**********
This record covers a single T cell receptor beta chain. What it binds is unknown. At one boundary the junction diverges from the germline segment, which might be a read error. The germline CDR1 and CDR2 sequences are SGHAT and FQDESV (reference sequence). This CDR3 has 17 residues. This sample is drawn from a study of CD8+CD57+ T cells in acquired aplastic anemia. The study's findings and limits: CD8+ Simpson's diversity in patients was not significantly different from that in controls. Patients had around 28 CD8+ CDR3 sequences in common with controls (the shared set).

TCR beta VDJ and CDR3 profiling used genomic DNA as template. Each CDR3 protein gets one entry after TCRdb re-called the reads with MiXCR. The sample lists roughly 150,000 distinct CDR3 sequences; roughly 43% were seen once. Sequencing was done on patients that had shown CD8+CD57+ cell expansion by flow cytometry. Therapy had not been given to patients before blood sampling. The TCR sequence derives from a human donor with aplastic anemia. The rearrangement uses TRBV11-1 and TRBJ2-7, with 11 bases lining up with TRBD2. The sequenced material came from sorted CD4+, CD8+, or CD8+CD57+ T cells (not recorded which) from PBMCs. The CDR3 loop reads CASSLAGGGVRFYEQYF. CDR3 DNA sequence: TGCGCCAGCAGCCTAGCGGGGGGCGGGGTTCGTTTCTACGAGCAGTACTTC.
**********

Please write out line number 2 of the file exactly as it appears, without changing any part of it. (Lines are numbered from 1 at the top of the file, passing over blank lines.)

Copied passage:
TCR beta VDJ and CDR3 profiling used genomic DNA as template. Each CDR3 protein gets one entry after TCRdb re-called the reads with MiXCR. The sample lists roughly 150,000 distinct CDR3 sequences; roughly 43% were seen once. Sequencing was done on patients that had shown CD8+CD57+ cell expansion by flow cytometry. Therapy had not been given to patients before blood sampling. The TCR sequence derives from a human donor with aplastic anemia. The rearrangement uses TRBV11-1 and TRBJ2-7, with 11 bases lining up with TRBD2. The sequenced material came from sorted CD4+, CD8+, or CD8+CD57+ T cells (not recorded which) from PBMCs. The CDR3 loop reads CASSLAGGGVRFYEQYF. CDR3 DNA sequence: TGCGCCAGCAGCCTAGCGGGGGGCGGGGTTCGTTTCTACGAGCAGTACTTC.